The Battle of the Buzz
“Long Long Shadow,” a song with a nice hook, was rudely intruded upon by a loud tattoo-parlor buzzing. Somehow the band maintained composure and battled through it.
In “The Winnowing,” their second song, we had more musical interludes and improvisation, and especially notable were the cello solos. Noticing the absence of the trademark “hai hai hai” call harmony with the female vocalist, I still felt the band was able to adequately provide the high range that we craved by using the mandolin’s plunk-plunk-plunk. Expert acoustic guitar fingerpicking was complimented by the effects-laden electric guitar, followed by much more modest banter than what we heard from Ms. Jones. Finally, the source of the buzz was tracked down by the sound guy who traipsed over and figured it out with only two minutes of downtime.
With the conclusion of the buzz battle was the song “Home,” which started with a slow introduction. Our favorite flavor enhancer played a garbage can and the drummer used mallets to create ambient cymbal noises. Essentially, this sounded completely different than on record, with the band utilizing a way more open arrangement—we had a Jimmy Page cellist totally shredding with a Slipknot garbage can player—the acoustic guitar player and the drummer held it down with an extended high energy jam peaking cleanly and ending in a planned chord progression. Heads of the next band to play, Counterfeit Democracy, were bobbing at their table as they waited to go on. The drummer was going hard with cymbal catches and loud, artistic toms.
But Is It Groovy?
It’s always exciting to see tambourine excellence, and in this case the flavor enhancing utility player caused one person to dance, which is no small feat in a soon-to-be condemned bar on a frigid Thursday! My wife and I were tempted to get up and do the hustle to one stompy four count, and “Baby, Do the Walk” was a splendid up-tempo rock jam. Jeff Crandall’s gritty voice sounded great.
A serious highlight was “When the Levee Breaks.” Wow! Crandall’s gravelly voice with the acoustic guitar started us off. This man can also hit his high notes cleanly. The cello slowly got added to the mix. Crandall also really shined here with an interstellar acoustic guitar solo which included thought-out, rapid chord changes all over the neck and self-imposed harmonies that really brought down the house. When he hit the final (augmented?) chord, the whole band seemed like it was going to stop, but drummers are, of course, amazingly headstrong. We got some neat wah pedal melodies on the electric guitar as well. And I must again emphasize this sounded far more groovy live than it does on the record.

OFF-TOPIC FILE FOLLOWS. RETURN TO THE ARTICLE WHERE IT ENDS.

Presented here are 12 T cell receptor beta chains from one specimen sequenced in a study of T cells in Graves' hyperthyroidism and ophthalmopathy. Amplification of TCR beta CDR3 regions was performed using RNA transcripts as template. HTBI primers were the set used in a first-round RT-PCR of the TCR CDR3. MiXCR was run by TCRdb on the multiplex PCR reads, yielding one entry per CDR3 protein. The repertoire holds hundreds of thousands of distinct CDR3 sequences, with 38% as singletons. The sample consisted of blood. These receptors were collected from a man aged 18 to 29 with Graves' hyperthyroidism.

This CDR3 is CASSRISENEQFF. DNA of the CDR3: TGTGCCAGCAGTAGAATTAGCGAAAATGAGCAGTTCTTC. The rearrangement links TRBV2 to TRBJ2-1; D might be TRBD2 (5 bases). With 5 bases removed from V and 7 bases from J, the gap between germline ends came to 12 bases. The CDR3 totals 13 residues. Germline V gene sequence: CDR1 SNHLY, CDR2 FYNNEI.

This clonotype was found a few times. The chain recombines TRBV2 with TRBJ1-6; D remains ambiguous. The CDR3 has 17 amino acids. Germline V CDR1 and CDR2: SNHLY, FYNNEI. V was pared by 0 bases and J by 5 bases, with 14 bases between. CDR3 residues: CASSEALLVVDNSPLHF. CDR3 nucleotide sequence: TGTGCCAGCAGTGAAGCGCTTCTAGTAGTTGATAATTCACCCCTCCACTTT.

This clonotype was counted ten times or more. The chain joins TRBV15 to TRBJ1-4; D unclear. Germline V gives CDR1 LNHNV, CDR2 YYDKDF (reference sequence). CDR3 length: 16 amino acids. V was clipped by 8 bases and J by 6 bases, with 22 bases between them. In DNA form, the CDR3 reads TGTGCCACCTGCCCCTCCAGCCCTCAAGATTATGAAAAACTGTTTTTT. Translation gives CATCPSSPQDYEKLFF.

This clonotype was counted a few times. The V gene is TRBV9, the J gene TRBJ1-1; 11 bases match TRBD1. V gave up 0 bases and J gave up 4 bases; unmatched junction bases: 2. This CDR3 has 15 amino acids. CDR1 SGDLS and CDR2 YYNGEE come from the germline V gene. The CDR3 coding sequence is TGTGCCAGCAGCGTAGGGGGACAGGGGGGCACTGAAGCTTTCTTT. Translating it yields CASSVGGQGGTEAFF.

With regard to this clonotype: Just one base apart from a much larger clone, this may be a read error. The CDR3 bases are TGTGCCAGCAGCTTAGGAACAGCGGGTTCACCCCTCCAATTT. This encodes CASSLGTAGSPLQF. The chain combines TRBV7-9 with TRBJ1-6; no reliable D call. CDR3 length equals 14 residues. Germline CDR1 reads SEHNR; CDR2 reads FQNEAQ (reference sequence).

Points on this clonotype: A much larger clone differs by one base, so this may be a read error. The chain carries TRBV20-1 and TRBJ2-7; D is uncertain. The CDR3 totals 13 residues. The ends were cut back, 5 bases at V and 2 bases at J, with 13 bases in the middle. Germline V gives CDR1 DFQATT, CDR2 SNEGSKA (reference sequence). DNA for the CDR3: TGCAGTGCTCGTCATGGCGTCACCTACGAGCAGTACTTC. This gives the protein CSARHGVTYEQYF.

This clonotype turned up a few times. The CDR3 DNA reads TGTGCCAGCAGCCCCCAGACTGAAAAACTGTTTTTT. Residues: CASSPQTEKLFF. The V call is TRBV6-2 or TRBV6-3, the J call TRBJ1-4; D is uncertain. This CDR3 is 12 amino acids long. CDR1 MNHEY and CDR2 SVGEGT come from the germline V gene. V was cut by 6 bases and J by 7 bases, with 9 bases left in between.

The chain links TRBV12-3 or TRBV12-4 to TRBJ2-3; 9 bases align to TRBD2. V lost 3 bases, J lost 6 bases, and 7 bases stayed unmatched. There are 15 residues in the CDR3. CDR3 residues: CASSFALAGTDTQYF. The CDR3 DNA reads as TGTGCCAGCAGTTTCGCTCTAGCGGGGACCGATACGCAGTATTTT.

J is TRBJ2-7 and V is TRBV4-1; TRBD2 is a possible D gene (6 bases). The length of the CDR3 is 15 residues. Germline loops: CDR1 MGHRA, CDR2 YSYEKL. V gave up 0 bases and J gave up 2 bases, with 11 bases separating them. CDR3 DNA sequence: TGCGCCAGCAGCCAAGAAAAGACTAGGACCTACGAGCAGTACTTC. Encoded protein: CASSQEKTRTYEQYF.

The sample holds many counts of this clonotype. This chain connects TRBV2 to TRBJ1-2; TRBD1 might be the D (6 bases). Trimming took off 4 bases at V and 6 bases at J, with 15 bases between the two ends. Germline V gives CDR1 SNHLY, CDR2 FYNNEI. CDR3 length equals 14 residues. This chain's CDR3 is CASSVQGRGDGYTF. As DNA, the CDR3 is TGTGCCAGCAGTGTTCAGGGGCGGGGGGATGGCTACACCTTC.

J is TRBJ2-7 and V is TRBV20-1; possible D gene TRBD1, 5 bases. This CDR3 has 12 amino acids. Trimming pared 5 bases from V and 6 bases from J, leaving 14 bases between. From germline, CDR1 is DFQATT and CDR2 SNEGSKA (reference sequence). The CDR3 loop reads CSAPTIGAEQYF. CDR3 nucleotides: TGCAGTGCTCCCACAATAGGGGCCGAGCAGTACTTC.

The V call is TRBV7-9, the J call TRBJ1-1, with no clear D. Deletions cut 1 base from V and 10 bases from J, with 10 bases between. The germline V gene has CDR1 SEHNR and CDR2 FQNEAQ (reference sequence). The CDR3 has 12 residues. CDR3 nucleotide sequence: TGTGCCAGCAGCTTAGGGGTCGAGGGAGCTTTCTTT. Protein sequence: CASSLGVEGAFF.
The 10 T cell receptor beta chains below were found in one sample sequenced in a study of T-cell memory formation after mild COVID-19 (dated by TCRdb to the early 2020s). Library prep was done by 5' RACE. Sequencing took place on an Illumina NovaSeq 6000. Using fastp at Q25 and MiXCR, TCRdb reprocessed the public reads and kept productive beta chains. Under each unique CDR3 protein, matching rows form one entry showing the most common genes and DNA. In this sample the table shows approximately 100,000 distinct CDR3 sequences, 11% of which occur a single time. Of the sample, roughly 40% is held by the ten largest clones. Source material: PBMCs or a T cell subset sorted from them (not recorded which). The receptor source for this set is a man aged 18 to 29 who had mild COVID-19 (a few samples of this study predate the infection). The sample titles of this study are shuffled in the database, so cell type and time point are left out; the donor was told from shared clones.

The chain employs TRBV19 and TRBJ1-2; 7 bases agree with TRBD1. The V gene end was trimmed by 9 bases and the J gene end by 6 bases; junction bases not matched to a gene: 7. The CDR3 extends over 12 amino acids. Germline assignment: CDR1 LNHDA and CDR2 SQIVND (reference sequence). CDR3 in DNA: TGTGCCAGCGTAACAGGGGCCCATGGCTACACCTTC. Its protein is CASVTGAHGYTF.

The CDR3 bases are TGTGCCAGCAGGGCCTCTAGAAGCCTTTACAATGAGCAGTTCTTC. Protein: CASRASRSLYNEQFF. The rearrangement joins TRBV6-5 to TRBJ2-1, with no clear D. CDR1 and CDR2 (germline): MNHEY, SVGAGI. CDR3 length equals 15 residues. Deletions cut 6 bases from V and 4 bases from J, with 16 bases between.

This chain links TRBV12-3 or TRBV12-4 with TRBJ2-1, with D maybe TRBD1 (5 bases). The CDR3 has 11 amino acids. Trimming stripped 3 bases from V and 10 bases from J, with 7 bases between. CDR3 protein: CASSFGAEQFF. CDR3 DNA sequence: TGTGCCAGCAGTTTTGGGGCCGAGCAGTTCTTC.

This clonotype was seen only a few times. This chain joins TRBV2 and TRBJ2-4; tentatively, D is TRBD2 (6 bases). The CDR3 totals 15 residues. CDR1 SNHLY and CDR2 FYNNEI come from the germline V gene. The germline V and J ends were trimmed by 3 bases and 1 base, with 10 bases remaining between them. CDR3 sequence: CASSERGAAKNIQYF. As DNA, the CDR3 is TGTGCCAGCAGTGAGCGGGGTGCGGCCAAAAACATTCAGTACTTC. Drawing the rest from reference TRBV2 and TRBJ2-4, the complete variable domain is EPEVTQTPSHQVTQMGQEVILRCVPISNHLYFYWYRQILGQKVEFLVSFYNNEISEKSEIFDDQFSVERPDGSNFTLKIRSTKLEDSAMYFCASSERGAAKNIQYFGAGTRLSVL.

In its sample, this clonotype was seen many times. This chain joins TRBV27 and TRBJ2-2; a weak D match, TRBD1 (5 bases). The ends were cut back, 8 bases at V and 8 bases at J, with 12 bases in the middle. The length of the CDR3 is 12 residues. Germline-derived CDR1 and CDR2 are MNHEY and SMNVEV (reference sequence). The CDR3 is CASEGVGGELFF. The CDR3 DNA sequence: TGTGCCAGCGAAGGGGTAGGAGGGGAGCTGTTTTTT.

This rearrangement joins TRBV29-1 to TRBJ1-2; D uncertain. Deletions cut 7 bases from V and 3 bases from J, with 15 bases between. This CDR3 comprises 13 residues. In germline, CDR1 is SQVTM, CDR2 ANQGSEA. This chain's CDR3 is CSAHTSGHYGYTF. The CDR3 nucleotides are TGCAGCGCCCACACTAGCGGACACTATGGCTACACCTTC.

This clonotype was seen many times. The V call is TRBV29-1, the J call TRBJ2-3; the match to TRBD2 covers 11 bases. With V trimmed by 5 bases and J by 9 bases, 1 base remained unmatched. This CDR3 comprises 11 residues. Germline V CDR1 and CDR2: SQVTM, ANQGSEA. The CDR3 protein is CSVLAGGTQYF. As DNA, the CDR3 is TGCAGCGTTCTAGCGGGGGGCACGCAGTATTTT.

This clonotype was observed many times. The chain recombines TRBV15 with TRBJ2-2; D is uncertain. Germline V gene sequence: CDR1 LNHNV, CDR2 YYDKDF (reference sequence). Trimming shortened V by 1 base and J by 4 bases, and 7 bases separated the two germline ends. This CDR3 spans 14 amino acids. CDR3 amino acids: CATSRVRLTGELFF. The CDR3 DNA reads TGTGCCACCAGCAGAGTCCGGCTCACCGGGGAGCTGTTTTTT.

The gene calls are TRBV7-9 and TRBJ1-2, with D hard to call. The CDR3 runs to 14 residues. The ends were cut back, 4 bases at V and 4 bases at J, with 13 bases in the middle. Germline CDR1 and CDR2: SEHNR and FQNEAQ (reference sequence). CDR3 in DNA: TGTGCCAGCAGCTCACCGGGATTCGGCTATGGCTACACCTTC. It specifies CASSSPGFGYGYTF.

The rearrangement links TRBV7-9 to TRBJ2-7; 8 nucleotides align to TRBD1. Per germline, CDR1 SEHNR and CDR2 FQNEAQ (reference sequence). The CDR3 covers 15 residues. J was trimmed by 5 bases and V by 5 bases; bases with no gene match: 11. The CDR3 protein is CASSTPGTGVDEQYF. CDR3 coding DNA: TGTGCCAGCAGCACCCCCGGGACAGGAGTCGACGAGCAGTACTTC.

Again, the ambient cymbal work using a soft mallet or wire brush made it feel like we were all gathering around for storytime, giving a background element to the marching blues songs and vocal harmonies. There was not a single bad note in the vocal performances! Our singer (insert inevitable comparison to Tom Waits) was able to mix weird, exploratory parts with rock and roll, and the band showcased their ability transition without losing the time.
They played a song called “Wrecking Ball,” and someone in the audience said at the end, “I thought it was Miley Cyrus,” which the singer acknowledged was an unfortunate naming coincidence.
There was fun with metal pipe and maracas, with a meandering bass line: the kind of stuff that makes you want to sway in your chair and tell your friends what you really think. Overall, from this group we saw exploratory yet efficient arrangements that were executed well. There were thrown into the mix interesting scales and contrasts of weird slow parts with fast parts. The group was less dark than I had remembered hearing from them, but definitely were on the “dark side of the force,” as one might feel in the bones of the blues, like from Howlin’ Wolf. The last song had an introspective acoustic introduction as the final band impatiently set up their expensive looking professional photography equipment, but Jimmy Page on the cello continued to work the crowd. Moreover, our full pedalboard guitar player added cleanliness and modern legitimacy to an old fashioned band.
Every time I’ve seen the Swallows, it has been an intimate show. I loved the arrangements, and even better, my wife enjoyed the music, too. I think being able to appeal to all genders is the cornerstone of what makes a good band a great one. What makes them stand out in a field of indie rock, blues, roots, singer-songwriters and metal is that these guys manage to be quiet without being tedious and loud and driving without being bland.
The Swallows are like dinosaurs left over from an era when guitars mattered, people cared about music, and there was a chance of a five-piece band making it big based on their merits. On Thursday, I saw this band that knew its music was fantastic playing to an audience that has simply been oversaturated with music. There are so many people trying to make quality music that the air in Minneapolis, and probably the entire country, is completely stifled. But this group plays tightly together and really has a good ear for catchy hooks, while also providing cool rhythmic and tonal material for those of us who are really listening. The group hasn’t completely changed from folk-y to blues rock, but when you have two guitar players that’s likely to happen. A sad change, but a necessary progression.
I do need to see the lead guitar player, Tyson Allison, step it up. I think he has good taste in the melodies he’s fusing with the songs and I do think he’s contributing, but I’d like to see more David Gilmour from him—taking the spotlight to drop in a few well-placed emotional notes and then knowing when to be silent. His vocal harmonies were all on pitch and quite pleasant, but occasionally his lead lines seemed more meandering like he was trying to keep up with the rest of the crew instead of getting down into the jam. I would also like to see more dual percussion attack from the utility player and the drummer.
This is a viable band idea featuring a strong, dynamic rhythm section and two excellent guitar players. The Swallows have a strong lead singer accompanied by really fun clunky percussion and jazz-influenced bass playing.They would beat the snot out of most bands I’ve seen at the Roots Rock and Deep Blues festival or at Grand Old Day.
Licensed professional and poet extraordinaire